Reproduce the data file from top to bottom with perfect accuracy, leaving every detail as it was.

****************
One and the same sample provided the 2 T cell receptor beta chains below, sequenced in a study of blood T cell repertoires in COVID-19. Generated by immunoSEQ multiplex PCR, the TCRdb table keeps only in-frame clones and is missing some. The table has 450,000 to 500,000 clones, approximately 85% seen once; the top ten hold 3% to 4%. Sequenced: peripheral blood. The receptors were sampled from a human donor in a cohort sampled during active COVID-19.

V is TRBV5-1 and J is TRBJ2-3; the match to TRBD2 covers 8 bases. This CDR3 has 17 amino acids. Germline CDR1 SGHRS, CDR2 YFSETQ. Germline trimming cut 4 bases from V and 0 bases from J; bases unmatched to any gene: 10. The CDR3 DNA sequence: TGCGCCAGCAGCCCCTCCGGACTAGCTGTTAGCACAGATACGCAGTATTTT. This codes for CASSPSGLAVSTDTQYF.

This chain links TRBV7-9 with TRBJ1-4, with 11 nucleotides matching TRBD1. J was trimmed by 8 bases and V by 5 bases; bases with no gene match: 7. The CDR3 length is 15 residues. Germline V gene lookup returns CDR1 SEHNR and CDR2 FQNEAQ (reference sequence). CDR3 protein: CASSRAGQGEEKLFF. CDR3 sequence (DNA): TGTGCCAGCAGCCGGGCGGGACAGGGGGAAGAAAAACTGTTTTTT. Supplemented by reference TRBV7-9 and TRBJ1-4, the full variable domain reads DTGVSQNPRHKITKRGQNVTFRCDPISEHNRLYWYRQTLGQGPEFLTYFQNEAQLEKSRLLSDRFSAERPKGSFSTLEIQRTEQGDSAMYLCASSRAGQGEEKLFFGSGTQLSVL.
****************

One and the same sample provided the 2 T cell receptor beta chains below, sequenced in a study of blood T cell repertoires in COVID-19. Generated by immunoSEQ multiplex PCR, the TCRdb table keeps only in-frame clones and is missing some. The table has 450,000 to 500,000 clones, approximately 85% seen once; the top ten hold 3% to 4%. Sequenced: peripheral blood. The receptors were sampled from a human donor in a cohort sampled during active COVID-19.

V is TRBV5-1 and J is TRBJ2-3; the match to TRBD2 covers 8 bases. This CDR3 has 17 amino acids. Germline CDR1 SGHRS, CDR2 YFSETQ. Germline trimming cut 4 bases from V and 0 bases from J; bases unmatched to any gene: 10. The CDR3 DNA sequence: TGCGCCAGCAGCCCCTCCGGACTAGCTGTTAGCACAGATACGCAGTATTTT. This codes for CASSPSGLAVSTDTQYF.

This chain links TRBV7-9 with TRBJ1-4, with 11 nucleotides matching TRBD1. J was trimmed by 8 bases and V by 5 bases; bases with no gene match: 7. The CDR3 length is 15 residues. Germline V gene lookup returns CDR1 SEHNR and CDR2 FQNEAQ (reference sequence). CDR3 protein: CASSRAGQGEEKLFF. CDR3 sequence (DNA): TGTGCCAGCAGCCGGGCGGGACAGGGGGAAGAAAAACTGTTTTTT. Supplemented by reference TRBV7-9 and TRBJ1-4, the full variable domain reads DTGVSQNPRHKITKRGQNVTFRCDPISEHNRLYWYRQTLGQGPEFLTYFQNEAQLEKSRLLSDRFSAERPKGSFSTLEIQRTEQGDSAMYLCASSRAGQGEEKLFFGSGTQLSVL.